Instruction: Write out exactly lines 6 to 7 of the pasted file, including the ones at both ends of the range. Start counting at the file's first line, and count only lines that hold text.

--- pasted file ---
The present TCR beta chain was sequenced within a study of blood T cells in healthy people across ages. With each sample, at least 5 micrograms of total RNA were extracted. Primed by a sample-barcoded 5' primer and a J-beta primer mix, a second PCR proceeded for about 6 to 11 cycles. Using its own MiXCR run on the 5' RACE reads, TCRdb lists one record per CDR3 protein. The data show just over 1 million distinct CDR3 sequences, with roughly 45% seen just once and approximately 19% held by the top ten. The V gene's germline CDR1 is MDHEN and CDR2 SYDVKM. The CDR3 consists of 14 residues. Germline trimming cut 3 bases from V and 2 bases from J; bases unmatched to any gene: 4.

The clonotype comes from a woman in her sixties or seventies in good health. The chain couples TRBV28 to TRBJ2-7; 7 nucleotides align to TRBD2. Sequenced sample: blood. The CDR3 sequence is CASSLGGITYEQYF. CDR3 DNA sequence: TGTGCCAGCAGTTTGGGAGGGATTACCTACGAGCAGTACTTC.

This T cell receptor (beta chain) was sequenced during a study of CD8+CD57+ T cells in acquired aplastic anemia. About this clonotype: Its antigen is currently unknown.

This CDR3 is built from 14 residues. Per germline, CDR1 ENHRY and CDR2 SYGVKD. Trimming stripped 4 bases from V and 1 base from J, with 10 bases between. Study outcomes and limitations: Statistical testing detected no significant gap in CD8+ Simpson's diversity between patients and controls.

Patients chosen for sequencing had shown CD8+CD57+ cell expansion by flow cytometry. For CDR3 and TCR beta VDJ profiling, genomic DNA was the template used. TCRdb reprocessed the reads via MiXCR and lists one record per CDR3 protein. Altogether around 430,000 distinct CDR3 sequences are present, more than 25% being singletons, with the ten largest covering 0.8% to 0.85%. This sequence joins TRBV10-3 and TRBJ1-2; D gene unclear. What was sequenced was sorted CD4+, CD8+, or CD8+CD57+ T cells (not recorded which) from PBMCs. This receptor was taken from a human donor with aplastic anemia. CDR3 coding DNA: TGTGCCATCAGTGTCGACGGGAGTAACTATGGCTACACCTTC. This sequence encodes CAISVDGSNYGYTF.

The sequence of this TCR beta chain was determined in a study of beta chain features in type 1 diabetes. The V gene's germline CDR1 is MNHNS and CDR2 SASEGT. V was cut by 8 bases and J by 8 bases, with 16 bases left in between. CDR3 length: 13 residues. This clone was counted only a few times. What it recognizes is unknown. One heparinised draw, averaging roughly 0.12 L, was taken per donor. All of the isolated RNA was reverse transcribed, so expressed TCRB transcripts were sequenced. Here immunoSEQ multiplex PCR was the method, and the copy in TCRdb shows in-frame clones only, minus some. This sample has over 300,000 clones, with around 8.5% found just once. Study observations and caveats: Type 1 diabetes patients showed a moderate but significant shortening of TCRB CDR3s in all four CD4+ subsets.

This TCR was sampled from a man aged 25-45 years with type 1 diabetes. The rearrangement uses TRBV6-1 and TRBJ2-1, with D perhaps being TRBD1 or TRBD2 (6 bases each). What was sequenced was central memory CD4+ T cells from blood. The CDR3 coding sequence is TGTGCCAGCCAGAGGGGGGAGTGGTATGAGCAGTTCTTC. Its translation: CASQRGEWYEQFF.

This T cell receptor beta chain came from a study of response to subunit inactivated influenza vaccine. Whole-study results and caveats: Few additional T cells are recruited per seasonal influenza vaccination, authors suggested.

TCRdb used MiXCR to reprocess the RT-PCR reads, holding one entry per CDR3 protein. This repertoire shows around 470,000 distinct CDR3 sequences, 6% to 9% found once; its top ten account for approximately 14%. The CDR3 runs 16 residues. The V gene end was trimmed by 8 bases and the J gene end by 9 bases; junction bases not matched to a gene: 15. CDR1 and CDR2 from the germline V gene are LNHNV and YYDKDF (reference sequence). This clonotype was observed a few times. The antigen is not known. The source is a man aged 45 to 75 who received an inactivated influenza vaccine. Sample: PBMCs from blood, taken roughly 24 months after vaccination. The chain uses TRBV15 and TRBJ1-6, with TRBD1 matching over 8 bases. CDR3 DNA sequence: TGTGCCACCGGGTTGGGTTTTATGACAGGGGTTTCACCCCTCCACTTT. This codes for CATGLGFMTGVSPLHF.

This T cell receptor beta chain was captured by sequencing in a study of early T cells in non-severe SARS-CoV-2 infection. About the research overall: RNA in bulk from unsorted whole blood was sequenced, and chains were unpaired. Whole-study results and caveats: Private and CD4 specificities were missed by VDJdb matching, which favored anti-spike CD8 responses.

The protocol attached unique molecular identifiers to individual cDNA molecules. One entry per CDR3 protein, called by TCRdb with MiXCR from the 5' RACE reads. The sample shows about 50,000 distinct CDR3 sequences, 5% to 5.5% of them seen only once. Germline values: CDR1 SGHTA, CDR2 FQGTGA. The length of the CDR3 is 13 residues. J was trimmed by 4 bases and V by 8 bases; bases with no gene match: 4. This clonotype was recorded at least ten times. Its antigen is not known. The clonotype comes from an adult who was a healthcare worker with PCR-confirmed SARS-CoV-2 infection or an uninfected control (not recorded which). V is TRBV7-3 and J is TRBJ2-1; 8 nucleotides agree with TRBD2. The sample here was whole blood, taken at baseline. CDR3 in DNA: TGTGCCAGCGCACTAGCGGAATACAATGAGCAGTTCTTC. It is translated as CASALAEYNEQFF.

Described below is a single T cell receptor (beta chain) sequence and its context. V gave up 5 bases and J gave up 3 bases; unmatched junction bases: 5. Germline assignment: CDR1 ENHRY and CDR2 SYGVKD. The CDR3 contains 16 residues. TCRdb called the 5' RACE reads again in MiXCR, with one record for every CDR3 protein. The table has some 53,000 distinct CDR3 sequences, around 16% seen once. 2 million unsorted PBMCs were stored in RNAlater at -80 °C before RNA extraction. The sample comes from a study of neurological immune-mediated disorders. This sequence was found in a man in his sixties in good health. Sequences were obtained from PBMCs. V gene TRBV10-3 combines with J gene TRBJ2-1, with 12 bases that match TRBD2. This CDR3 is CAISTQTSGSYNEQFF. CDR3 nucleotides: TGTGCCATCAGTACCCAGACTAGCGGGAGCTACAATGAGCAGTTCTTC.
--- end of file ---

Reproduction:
The sequence of this TCR beta chain was determined in a study of beta chain features in type 1 diabetes. The V gene's germline CDR1 is MNHNS and CDR2 SASEGT. V was cut by 8 bases and J by 8 bases, with 16 bases left in between. CDR3 length: 13 residues. This clone was counted only a few times. What it recognizes is unknown. One heparinised draw, averaging roughly 0.12 L, was taken per donor. All of the isolated RNA was reverse transcribed, so expressed TCRB transcripts were sequenced. Here immunoSEQ multiplex PCR was the method, and the copy in TCRdb shows in-frame clones only, minus some. This sample has over 300,000 clones, with around 8.5% found just once. Study observations and caveats: Type 1 diabetes patients showed a moderate but significant shortening of TCRB CDR3s in all four CD4+ subsets.

This TCR was sampled from a man aged 25-45 years with type 1 diabetes. The rearrangement uses TRBV6-1 and TRBJ2-1, with D perhaps being TRBD1 or TRBD2 (6 bases each). What was sequenced was central memory CD4+ T cells from blood. The CDR3 coding sequence is TGTGCCAGCCAGAGGGGGGAGTGGTATGAGCAGTTCTTC. Its translation: CASQRGEWYEQFF.